- Fecal Incontinence
|Rational investigations in irritable bowel syndrome
Black CJ1, Ford AC1. Frontline Gastroenterol. 2019 Jun 6;11(2):140-147. doi: 10.1136/flgastro-2019-101211. eCollection 2020 Mar.
1 Leeds Gastroenterology Institute, St. James's University Hospital, Leeds, UK.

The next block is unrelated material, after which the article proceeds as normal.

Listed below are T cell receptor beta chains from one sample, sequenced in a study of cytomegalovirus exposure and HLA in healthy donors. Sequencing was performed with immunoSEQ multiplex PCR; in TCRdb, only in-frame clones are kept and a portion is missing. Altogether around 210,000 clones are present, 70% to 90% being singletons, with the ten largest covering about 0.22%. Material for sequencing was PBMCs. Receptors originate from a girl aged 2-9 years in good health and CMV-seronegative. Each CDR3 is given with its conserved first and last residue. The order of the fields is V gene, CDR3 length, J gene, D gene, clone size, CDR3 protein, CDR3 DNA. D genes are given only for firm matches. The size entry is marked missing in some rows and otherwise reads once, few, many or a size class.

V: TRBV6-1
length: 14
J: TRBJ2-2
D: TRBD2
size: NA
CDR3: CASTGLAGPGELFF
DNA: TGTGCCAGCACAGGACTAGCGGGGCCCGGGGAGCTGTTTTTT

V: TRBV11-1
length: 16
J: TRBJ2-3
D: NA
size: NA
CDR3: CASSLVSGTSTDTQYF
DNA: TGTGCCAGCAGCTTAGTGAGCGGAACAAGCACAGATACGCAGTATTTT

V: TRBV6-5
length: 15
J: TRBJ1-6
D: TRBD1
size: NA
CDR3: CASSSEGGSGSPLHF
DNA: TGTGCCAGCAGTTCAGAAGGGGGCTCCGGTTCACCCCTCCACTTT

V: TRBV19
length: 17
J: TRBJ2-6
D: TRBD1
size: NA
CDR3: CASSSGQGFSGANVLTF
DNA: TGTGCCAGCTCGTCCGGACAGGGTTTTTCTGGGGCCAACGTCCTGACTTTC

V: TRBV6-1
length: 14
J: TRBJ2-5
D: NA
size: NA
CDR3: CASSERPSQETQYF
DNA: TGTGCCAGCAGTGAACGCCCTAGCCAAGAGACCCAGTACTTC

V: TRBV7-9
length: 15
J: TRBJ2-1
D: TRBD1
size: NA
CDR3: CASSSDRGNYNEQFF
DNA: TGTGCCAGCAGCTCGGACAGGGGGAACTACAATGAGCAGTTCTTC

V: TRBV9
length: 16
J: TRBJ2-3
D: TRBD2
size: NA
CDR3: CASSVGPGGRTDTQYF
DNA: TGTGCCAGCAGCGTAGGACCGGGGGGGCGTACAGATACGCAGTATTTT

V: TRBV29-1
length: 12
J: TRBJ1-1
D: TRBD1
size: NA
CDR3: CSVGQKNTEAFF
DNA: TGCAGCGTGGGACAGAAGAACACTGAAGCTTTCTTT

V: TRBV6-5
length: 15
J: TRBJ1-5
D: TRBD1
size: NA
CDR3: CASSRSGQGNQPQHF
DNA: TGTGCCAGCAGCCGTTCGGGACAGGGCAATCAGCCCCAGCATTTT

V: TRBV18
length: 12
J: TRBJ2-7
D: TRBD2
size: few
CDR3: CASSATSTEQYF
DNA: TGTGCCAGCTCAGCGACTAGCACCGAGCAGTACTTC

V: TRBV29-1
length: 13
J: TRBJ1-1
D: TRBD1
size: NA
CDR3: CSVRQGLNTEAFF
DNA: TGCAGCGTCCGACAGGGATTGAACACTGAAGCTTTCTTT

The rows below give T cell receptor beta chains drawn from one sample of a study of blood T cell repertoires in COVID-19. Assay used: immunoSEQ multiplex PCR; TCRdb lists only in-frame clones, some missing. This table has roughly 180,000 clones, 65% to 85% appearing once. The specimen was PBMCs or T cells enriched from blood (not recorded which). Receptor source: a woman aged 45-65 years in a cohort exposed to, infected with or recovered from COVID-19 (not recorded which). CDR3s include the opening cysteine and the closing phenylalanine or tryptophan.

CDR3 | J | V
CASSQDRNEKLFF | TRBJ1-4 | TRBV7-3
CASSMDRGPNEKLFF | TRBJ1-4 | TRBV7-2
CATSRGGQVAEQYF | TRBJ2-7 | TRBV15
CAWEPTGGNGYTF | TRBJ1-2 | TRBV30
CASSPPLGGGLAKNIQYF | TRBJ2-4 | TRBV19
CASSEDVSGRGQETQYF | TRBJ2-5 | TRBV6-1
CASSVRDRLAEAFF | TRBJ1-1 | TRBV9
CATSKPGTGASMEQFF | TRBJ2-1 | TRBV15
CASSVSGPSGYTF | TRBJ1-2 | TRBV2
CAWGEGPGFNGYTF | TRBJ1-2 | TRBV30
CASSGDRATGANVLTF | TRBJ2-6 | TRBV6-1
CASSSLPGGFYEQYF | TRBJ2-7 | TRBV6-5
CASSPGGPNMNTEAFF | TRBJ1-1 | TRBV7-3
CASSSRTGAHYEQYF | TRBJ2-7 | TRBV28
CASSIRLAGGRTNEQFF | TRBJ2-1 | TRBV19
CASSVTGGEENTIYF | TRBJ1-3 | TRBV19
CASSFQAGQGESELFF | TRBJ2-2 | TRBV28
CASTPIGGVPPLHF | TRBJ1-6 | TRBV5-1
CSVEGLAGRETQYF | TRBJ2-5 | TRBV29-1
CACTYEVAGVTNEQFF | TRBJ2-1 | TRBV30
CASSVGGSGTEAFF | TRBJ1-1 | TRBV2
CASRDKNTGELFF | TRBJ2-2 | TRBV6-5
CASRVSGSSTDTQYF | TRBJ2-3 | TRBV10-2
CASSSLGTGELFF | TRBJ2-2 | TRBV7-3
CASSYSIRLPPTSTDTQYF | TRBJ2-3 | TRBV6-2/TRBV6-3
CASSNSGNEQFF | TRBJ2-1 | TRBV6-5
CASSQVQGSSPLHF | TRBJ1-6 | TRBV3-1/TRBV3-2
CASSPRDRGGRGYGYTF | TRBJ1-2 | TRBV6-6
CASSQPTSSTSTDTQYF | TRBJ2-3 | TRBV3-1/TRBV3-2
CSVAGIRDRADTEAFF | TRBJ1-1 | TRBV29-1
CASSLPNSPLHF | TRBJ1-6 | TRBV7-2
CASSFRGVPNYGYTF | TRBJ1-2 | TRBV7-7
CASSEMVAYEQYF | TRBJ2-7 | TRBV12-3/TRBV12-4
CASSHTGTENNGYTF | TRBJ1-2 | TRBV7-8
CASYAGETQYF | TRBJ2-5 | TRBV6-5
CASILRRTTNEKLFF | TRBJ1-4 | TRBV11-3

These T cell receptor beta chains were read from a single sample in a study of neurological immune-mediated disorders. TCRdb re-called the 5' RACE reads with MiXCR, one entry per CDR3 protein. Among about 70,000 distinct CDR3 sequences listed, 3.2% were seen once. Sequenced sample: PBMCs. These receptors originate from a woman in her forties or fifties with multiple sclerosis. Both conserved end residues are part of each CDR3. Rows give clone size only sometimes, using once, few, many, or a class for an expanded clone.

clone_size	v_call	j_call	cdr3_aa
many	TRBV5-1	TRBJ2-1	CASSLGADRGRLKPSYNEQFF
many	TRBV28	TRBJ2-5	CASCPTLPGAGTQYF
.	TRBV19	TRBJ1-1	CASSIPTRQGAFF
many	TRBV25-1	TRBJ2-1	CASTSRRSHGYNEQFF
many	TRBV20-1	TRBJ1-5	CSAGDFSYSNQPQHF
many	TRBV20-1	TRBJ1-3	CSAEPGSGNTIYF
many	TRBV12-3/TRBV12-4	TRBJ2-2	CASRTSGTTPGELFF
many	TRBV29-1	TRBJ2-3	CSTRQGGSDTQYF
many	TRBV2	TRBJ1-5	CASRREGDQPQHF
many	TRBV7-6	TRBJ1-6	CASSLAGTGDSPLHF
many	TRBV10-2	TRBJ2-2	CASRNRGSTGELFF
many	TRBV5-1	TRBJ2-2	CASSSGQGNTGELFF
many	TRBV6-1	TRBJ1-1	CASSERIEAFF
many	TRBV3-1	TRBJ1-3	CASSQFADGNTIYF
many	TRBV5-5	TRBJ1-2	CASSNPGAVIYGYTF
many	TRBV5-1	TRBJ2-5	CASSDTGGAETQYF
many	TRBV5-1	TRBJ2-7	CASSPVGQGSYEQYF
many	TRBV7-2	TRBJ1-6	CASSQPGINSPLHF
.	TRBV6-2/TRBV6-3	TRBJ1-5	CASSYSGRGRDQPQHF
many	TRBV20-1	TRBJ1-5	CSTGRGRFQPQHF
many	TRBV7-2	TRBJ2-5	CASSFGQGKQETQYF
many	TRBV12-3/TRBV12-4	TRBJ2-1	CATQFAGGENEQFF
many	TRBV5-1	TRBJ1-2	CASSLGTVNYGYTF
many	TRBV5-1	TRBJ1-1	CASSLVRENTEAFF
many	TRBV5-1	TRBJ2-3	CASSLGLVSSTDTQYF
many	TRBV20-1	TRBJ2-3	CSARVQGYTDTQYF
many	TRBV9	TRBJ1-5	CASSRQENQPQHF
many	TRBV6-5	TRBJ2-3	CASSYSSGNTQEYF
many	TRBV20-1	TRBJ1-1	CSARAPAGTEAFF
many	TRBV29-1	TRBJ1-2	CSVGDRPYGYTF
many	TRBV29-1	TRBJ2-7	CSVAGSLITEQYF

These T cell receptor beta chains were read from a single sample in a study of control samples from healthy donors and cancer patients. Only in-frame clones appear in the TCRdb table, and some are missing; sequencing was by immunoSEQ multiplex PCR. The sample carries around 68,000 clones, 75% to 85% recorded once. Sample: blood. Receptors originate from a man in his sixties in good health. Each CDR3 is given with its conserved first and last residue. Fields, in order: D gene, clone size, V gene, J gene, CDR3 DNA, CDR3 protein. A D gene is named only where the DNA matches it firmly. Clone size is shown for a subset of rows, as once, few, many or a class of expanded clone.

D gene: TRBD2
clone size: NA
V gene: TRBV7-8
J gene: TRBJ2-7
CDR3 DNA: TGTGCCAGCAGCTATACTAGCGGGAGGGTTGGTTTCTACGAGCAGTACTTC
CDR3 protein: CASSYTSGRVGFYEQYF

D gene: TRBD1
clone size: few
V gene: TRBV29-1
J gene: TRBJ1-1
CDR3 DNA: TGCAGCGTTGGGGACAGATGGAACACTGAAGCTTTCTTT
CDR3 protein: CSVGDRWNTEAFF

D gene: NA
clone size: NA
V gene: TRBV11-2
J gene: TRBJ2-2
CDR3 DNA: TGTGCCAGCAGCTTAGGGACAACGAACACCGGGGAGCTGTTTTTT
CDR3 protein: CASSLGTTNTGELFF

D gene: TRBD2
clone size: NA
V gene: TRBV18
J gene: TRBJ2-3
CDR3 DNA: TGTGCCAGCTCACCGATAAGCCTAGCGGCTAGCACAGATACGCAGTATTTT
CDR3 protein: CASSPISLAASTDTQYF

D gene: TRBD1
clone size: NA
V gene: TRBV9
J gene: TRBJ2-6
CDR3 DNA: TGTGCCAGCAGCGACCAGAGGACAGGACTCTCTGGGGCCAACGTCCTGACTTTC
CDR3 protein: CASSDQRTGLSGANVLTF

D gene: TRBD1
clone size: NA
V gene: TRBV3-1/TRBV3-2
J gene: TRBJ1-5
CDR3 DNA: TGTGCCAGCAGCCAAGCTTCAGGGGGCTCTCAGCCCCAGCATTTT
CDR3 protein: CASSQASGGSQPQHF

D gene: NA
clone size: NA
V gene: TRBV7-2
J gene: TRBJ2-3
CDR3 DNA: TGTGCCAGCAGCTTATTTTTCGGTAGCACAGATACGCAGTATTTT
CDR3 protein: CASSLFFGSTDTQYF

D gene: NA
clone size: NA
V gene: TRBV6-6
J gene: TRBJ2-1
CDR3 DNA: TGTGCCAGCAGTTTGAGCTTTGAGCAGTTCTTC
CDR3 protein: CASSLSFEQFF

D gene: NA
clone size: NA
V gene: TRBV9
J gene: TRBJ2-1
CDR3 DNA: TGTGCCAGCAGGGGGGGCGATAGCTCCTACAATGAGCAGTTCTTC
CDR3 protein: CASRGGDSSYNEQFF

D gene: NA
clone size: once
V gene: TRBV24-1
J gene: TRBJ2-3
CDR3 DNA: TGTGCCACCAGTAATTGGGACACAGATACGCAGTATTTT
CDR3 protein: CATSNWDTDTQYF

Irritable bowel syndrome (IBS) is a common functional gastrointestinal disorder which accounts for a substantial proportion of a gastroenterologist's time in the outpatient clinic. However, there is variability in approaches to diagnosis and investigation between physicians, dependent on expertise. Many patients express disappointment over the lack of a patient-centred approach. Consequently, there have been calls for the care of patients with IBS to be standardised, a process which aims to promote high-quality and high-value care. Making an early diagnosis, based on a clinical assessment of symptoms, while limiting use of investigations, are key tenets of this process. Exhaustive investigation to exclude all organic pathology is unnecessary, and may be counterproductive. Routine blood tests in suspected IBS have low yield, but are an acceptable part of routine practice. All patients should have coeliac serology tested, regardless of their predominant stool form. Patients with diarrhoea should have a faecal calprotectin measured, and should proceed to colonoscopy to exclude inflammatory bowel disease (IBD) if this is positive. Beyond this, the need for investigations should be made on a case-by-case basis, contingent on the reporting of known risk factors for organic pathology. Colonoscopy should be considered in any patient with alarm features for colorectal cancer, and in those whose clinical features are suggestive of microscopic colitis. A 23-seleno-25-homotaurocholic acid (SeHCAT) scan should be considered in patients with IBS-D, a third of whom may actually have bile acid diarrhoea. There is no role for routine hydrogen breath tests for lactose malabsorption or small intestinal bacterial overgrowth.